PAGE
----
At the beginning of the month, I made a note to gather the last of Susin Nielsen’s books. Because I absolutely loved Word Nerd (2008) and The Reluctant Journal of Henry K. Larsen (2012).
Not realizing that the characters overlap, I started with the most recent book, then read the first, and finally got a copy of the middle book last.
(See, these notebook jottings do help; I can’t remember the last time that I read all of an author’s works in a single season.)
So now I’ve just finished Dear George Clooney, Please Marry My Mom (2010). The links between characters are tighter between this book and Word Nerd, but reading them in this order left the most delightful sense of resolution at the end of Dear George.
On my notebook’s facing page, is a note to look for the films which were recommended in Carrianne Leung’s The Wondrous Woo (those in which Cheng Pei-Pei, one of the first major female king fu stars, her legendary “Golden Swallow”, also known as “The Girl with the Thunderbolt Kick”, as well those with Angela Mao Ying, Lily Li, Karina Wei-Yin Hung, and Michelle Yeoh).
I haven’t been to the video shop for ages (I’ve never found a way to combine these two loves, so I tend to binge with either books or films and, as you likely guessed, the books nearly always win). But I really must make a point of renting because I’ve also discovered there is a new film version of Alice Munro’s “Hateship, Courtship”. (All those squished tomatoes in their ratings sound like plump juicy reds to my movie-watching taste.) Which makes me want to review Sarah Polley’s “The Stories We Tell” too (if you’re a fan of either, you’ll recognize the dotted-line connections there).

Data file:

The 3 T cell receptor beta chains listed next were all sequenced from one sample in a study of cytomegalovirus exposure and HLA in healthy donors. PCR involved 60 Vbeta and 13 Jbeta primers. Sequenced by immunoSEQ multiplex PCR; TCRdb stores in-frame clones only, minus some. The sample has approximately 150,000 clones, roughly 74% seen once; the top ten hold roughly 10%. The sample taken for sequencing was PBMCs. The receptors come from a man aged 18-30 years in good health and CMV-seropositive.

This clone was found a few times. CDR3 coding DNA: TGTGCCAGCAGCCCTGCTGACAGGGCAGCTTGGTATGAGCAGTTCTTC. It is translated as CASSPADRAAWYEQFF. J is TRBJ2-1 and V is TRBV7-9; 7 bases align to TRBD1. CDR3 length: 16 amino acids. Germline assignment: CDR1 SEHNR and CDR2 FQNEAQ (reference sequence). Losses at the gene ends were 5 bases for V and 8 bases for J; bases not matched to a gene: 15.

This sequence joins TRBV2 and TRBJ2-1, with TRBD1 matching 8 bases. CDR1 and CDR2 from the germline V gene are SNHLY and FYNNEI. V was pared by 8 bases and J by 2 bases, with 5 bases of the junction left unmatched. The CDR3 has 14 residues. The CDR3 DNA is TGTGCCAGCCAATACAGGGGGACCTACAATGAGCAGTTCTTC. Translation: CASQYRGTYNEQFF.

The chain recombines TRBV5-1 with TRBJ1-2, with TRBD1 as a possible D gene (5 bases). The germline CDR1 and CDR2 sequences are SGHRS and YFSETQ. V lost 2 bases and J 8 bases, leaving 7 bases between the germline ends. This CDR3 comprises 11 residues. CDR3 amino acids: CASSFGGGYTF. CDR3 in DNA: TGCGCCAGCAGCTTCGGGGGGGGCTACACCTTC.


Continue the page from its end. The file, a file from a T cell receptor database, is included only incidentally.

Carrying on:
And I have another list of items recommended in Alice Walker’s The Cushion in the Road (2013) which includes the films “Frozen River”, “Follow Me Home”, “La Mission”, and “May I Be Frank”. Have you seen any of these? Would you agree with her recommendation?
She has also added to my reading list. (See? Movies, books, movies, books: neverending.) “It is the voice of those, like the Zapatistas, like Mumia [Abu-Jamal], whose love outweighs their fear. So I will ask you to read at least one of Mumia’s books, as a way to begin to feel your way into this new millennium.”
This was from her November 28, 2008 piece “We Are in This Place for a Reason”, which also served as an introduction to All Things Censored. I have a date chosen for a library fieldtrip to browse some of his books.
Alice Walker also added Nancy Stout’s biography of Celia Sànchez, Cuban revolutionary, One Day in December, to my TBR. “I read it through, then immediately turned to the first page and read the entire, more than four-hundred-page manuscript again…exactly the medicina our desperately flailing societies and countries are crying for.” Statements like this make me want to drop everything and source the book immediately: you too?
And she bumped another up my TBR, though it was already lodged there: “Reading Amy Tan’s novel Saving Fish from Drowning is the most elegant way to bring most English-speaking readers up to speed on the emerging situation in Burma. It is masterful, wise, sometimes outrageously funny, while remaining as serious as a heart attack.”
Inspired by Suzanne Sutherland’s When We Were Good, I’ve been scribbling notes about what “my book” has been at different stages of my reading life. “The book was an amulet, it was my protector. It was sacred, it was holy.” Katherine’s amulet is not the same as Suzanne Sutherland’s of course: each reader – and writer – to her own. What is (has been) your bookish amulet?
I also have a variety of notes from Room Magazine’s list of “fourteen books by Canadian women that we think you should pick up in 2014”. And I’ve only read 2 of the 14 so far: how about you?
Finally, there is a page of musings on a reading project of Quebecois writers, inspired by the series by Marie-Claire Blais and France Daigle that I’ve yet to make time for. Blais’s series has just drawn to a close, which makes me think it would be a good time to try again (I’ve failed a couple of times) with These Festive Nights, but perhaps I’ll try one of the other authors on my list first. What reading projects have been tempting you lately?
What bookish jottings have you been making in your notebook lately?